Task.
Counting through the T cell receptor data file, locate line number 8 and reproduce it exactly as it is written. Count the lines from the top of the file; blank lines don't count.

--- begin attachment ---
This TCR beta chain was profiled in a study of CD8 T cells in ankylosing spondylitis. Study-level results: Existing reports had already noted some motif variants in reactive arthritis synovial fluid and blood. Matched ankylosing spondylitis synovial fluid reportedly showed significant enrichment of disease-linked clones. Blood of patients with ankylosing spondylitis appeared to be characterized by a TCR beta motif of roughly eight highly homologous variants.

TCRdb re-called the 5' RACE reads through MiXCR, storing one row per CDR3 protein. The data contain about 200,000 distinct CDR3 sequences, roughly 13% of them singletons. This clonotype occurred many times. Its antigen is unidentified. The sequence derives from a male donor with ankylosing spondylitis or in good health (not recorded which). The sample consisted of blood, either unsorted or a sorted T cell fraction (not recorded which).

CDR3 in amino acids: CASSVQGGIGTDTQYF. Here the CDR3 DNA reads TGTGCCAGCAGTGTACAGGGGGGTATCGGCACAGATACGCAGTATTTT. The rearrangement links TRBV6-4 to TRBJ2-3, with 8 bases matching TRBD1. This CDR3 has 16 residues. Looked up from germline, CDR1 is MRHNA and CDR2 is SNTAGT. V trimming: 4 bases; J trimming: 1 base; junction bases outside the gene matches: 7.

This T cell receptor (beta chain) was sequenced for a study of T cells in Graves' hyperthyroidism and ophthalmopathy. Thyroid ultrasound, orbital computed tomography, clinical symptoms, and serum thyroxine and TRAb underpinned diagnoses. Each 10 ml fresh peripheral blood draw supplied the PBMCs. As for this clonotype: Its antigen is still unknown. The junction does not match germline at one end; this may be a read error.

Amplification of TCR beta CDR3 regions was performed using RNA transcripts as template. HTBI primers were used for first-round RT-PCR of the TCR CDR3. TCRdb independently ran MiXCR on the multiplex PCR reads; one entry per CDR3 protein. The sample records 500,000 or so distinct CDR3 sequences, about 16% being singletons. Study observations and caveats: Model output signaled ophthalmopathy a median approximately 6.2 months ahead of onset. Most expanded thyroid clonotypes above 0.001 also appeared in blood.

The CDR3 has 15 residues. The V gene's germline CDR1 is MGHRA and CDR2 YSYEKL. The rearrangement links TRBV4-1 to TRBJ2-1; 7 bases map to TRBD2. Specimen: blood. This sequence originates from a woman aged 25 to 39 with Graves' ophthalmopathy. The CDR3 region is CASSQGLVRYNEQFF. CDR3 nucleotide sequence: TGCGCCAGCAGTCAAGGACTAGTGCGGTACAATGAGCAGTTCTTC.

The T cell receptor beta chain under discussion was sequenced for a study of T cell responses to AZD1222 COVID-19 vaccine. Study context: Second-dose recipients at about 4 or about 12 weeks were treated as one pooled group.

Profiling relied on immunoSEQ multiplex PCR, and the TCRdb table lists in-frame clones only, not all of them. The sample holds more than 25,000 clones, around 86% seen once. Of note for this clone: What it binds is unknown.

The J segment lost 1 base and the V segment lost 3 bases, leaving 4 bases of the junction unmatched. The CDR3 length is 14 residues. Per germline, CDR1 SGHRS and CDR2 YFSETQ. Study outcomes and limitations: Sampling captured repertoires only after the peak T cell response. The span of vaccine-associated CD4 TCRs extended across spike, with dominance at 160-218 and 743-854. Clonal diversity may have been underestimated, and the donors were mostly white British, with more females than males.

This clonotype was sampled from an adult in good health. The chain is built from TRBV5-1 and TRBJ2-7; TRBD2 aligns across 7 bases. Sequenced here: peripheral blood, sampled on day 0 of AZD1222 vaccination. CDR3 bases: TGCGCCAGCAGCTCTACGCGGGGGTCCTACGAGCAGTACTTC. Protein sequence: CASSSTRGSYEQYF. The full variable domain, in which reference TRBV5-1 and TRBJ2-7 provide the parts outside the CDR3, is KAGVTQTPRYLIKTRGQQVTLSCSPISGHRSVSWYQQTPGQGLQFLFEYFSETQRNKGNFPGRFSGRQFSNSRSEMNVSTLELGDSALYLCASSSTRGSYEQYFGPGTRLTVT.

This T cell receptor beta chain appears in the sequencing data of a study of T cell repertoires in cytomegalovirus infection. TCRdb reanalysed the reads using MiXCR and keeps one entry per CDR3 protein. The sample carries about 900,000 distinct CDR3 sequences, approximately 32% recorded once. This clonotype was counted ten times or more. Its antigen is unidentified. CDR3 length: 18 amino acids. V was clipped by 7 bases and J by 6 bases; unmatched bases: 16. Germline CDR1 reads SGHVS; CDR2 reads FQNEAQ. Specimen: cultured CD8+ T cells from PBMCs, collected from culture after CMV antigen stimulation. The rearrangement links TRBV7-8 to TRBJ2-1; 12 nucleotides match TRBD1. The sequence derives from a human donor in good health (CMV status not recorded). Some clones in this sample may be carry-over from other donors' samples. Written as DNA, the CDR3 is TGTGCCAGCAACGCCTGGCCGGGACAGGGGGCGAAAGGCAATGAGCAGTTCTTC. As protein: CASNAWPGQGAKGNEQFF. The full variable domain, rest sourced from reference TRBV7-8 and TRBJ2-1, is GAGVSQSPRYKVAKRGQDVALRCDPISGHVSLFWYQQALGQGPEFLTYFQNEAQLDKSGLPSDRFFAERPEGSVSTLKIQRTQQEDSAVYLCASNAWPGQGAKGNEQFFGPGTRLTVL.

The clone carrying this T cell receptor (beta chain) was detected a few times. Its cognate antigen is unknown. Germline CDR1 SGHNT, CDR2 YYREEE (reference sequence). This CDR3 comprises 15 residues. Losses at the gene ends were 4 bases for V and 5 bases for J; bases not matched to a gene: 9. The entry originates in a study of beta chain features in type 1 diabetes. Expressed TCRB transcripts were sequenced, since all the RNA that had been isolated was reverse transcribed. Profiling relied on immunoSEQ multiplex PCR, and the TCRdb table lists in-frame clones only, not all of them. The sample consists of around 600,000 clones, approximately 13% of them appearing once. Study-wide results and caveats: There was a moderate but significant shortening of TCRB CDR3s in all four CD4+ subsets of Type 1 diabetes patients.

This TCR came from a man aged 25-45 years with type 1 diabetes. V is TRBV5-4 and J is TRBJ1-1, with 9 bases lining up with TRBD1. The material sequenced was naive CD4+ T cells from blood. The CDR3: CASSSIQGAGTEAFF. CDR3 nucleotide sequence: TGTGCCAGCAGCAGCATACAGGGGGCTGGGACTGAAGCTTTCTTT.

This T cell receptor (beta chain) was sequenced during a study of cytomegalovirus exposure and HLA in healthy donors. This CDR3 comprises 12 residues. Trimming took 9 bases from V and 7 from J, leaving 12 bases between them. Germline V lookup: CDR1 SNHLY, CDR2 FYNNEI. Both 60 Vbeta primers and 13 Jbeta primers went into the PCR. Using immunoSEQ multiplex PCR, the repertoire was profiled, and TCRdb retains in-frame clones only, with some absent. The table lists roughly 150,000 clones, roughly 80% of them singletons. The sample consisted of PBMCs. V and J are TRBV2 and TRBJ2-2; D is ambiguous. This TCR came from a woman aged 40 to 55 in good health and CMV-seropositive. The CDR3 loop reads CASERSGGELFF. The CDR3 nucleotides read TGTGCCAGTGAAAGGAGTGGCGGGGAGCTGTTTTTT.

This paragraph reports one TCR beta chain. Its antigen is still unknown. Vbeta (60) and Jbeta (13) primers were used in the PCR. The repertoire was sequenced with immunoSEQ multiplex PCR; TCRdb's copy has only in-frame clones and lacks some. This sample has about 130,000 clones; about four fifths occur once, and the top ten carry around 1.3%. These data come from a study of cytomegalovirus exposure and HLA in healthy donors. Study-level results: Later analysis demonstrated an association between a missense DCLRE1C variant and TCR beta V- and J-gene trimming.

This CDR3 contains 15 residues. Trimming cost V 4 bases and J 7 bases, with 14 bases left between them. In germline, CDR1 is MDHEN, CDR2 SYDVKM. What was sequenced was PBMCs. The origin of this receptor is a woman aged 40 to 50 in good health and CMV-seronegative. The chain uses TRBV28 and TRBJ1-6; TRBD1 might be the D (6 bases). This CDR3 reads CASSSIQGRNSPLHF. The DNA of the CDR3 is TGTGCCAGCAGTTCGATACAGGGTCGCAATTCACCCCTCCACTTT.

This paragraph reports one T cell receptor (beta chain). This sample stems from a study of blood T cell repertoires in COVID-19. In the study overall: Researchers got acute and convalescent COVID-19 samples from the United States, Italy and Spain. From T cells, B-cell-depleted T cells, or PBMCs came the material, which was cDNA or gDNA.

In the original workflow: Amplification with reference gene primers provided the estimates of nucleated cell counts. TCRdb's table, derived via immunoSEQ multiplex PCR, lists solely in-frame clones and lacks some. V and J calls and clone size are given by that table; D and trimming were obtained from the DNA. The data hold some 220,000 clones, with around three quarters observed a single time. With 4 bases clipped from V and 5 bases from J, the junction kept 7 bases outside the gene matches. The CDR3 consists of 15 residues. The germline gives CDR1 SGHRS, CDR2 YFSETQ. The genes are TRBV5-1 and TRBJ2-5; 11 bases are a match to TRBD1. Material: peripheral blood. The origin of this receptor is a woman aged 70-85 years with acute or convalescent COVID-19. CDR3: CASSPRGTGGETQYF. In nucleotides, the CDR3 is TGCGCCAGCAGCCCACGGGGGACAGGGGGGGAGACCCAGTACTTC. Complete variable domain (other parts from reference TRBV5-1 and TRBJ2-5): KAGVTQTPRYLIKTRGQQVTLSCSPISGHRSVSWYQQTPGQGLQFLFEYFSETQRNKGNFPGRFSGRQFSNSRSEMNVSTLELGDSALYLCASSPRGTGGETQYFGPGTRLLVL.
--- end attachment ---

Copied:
Profiling relied on immunoSEQ multiplex PCR, and the TCRdb table lists in-frame clones only, not all of them. The sample holds more than 25,000 clones, around 86% seen once. Of note for this clone: What it binds is unknown.